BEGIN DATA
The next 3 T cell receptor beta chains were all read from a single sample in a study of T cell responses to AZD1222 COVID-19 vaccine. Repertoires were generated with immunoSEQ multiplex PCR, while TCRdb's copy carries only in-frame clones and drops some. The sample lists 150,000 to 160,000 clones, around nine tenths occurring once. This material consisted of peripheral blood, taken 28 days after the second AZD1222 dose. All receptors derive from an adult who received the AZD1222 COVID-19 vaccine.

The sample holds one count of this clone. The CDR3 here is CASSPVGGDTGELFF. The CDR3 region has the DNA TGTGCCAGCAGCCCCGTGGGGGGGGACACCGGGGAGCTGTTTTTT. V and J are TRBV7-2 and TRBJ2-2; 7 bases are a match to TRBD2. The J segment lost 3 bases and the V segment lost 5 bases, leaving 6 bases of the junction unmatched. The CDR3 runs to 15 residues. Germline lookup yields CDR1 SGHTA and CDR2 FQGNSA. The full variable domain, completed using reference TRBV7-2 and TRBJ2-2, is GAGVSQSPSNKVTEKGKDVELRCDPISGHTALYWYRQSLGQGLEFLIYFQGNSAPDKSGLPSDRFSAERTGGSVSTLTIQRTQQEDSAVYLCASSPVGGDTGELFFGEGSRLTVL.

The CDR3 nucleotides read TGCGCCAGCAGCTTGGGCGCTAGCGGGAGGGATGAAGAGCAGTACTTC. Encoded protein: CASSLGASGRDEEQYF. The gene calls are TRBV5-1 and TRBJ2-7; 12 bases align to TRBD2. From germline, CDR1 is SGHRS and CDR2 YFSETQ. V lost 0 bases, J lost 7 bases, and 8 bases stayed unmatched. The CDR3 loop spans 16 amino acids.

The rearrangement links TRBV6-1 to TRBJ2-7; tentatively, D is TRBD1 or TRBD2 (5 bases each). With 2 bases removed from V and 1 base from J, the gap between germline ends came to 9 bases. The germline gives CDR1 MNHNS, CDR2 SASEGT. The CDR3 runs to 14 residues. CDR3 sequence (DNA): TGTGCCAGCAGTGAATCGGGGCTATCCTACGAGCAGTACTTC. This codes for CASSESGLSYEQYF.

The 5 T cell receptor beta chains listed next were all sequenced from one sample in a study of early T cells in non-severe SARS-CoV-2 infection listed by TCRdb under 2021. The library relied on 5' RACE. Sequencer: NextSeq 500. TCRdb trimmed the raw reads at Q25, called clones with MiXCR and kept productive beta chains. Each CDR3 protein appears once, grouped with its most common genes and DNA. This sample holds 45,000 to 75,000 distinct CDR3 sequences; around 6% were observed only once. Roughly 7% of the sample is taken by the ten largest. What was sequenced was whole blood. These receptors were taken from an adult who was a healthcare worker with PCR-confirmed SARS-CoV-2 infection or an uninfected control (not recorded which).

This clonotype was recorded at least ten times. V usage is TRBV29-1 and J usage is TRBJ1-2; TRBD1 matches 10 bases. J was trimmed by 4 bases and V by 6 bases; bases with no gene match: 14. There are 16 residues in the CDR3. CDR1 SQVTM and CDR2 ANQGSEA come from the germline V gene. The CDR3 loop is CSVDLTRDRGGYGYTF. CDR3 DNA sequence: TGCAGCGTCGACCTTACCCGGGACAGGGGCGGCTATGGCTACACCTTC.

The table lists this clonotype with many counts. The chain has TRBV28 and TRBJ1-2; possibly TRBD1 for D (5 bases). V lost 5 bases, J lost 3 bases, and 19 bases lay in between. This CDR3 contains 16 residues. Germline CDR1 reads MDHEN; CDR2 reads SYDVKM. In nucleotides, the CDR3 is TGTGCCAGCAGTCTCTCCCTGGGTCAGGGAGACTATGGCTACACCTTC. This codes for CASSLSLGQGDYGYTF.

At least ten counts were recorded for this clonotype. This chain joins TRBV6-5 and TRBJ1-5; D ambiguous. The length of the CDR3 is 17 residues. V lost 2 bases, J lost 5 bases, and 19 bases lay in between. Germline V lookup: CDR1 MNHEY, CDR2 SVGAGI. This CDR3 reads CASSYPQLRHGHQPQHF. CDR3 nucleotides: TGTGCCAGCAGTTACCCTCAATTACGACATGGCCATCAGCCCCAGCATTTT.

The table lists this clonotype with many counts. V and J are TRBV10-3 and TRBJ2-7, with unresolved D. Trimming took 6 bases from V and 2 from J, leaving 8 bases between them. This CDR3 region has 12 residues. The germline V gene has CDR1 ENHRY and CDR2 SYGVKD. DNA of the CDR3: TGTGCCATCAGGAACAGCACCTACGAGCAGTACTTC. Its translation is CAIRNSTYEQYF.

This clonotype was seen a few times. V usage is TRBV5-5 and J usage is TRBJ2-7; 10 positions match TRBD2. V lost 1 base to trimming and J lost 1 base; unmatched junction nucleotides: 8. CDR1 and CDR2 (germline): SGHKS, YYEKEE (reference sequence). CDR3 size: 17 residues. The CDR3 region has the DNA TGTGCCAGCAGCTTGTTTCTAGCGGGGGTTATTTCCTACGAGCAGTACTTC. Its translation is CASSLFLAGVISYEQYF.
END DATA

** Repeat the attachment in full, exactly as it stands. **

The next 3 T cell receptor beta chains were all read from a single sample in a study of T cell responses to AZD1222 COVID-19 vaccine. Repertoires were generated with immunoSEQ multiplex PCR, while TCRdb's copy carries only in-frame clones and drops some. The sample lists 150,000 to 160,000 clones, around nine tenths occurring once. This material consisted of peripheral blood, taken 28 days after the second AZD1222 dose. All receptors derive from an adult who received the AZD1222 COVID-19 vaccine.

The sample holds one count of this clone. The CDR3 here is CASSPVGGDTGELFF. The CDR3 region has the DNA TGTGCCAGCAGCCCCGTGGGGGGGGACACCGGGGAGCTGTTTTTT. V and J are TRBV7-2 and TRBJ2-2; 7 bases are a match to TRBD2. The J segment lost 3 bases and the V segment lost 5 bases, leaving 6 bases of the junction unmatched. The CDR3 runs to 15 residues. Germline lookup yields CDR1 SGHTA and CDR2 FQGNSA. The full variable domain, completed using reference TRBV7-2 and TRBJ2-2, is GAGVSQSPSNKVTEKGKDVELRCDPISGHTALYWYRQSLGQGLEFLIYFQGNSAPDKSGLPSDRFSAERTGGSVSTLTIQRTQQEDSAVYLCASSPVGGDTGELFFGEGSRLTVL.

The CDR3 nucleotides read TGCGCCAGCAGCTTGGGCGCTAGCGGGAGGGATGAAGAGCAGTACTTC. Encoded protein: CASSLGASGRDEEQYF. The gene calls are TRBV5-1 and TRBJ2-7; 12 bases align to TRBD2. From germline, CDR1 is SGHRS and CDR2 YFSETQ. V lost 0 bases, J lost 7 bases, and 8 bases stayed unmatched. The CDR3 loop spans 16 amino acids.

The rearrangement links TRBV6-1 to TRBJ2-7; tentatively, D is TRBD1 or TRBD2 (5 bases each). With 2 bases removed from V and 1 base from J, the gap between germline ends came to 9 bases. The germline gives CDR1 MNHNS, CDR2 SASEGT. The CDR3 runs to 14 residues. CDR3 sequence (DNA): TGTGCCAGCAGTGAATCGGGGCTATCCTACGAGCAGTACTTC. This codes for CASSESGLSYEQYF.

The 5 T cell receptor beta chains listed next were all sequenced from one sample in a study of early T cells in non-severe SARS-CoV-2 infection listed by TCRdb under 2021. The library relied on 5' RACE. Sequencer: NextSeq 500. TCRdb trimmed the raw reads at Q25, called clones with MiXCR and kept productive beta chains. Each CDR3 protein appears once, grouped with its most common genes and DNA. This sample holds 45,000 to 75,000 distinct CDR3 sequences; around 6% were observed only once. Roughly 7% of the sample is taken by the ten largest. What was sequenced was whole blood. These receptors were taken from an adult who was a healthcare worker with PCR-confirmed SARS-CoV-2 infection or an uninfected control (not recorded which).

This clonotype was recorded at least ten times. V usage is TRBV29-1 and J usage is TRBJ1-2; TRBD1 matches 10 bases. J was trimmed by 4 bases and V by 6 bases; bases with no gene match: 14. There are 16 residues in the CDR3. CDR1 SQVTM and CDR2 ANQGSEA come from the germline V gene. The CDR3 loop is CSVDLTRDRGGYGYTF. CDR3 DNA sequence: TGCAGCGTCGACCTTACCCGGGACAGGGGCGGCTATGGCTACACCTTC.

The table lists this clonotype with many counts. The chain has TRBV28 and TRBJ1-2; possibly TRBD1 for D (5 bases). V lost 5 bases, J lost 3 bases, and 19 bases lay in between. This CDR3 contains 16 residues. Germline CDR1 reads MDHEN; CDR2 reads SYDVKM. In nucleotides, the CDR3 is TGTGCCAGCAGTCTCTCCCTGGGTCAGGGAGACTATGGCTACACCTTC. This codes for CASSLSLGQGDYGYTF.

At least ten counts were recorded for this clonotype. This chain joins TRBV6-5 and TRBJ1-5; D ambiguous. The length of the CDR3 is 17 residues. V lost 2 bases, J lost 5 bases, and 19 bases lay in between. Germline V lookup: CDR1 MNHEY, CDR2 SVGAGI. This CDR3 reads CASSYPQLRHGHQPQHF. CDR3 nucleotides: TGTGCCAGCAGTTACCCTCAATTACGACATGGCCATCAGCCCCAGCATTTT.

The table lists this clonotype with many counts. V and J are TRBV10-3 and TRBJ2-7, with unresolved D. Trimming took 6 bases from V and 2 from J, leaving 8 bases between them. This CDR3 region has 12 residues. The germline V gene has CDR1 ENHRY and CDR2 SYGVKD. DNA of the CDR3: TGTGCCATCAGGAACAGCACCTACGAGCAGTACTTC. Its translation is CAIRNSTYEQYF.

This clonotype was seen a few times. V usage is TRBV5-5 and J usage is TRBJ2-7; 10 positions match TRBD2. V lost 1 base to trimming and J lost 1 base; unmatched junction nucleotides: 8. CDR1 and CDR2 (germline): SGHKS, YYEKEE (reference sequence). CDR3 size: 17 residues. The CDR3 region has the DNA TGTGCCAGCAGCTTGTTTCTAGCGGGGGTTATTTCCTACGAGCAGTACTTC. Its translation is CASSLFLAGVISYEQYF.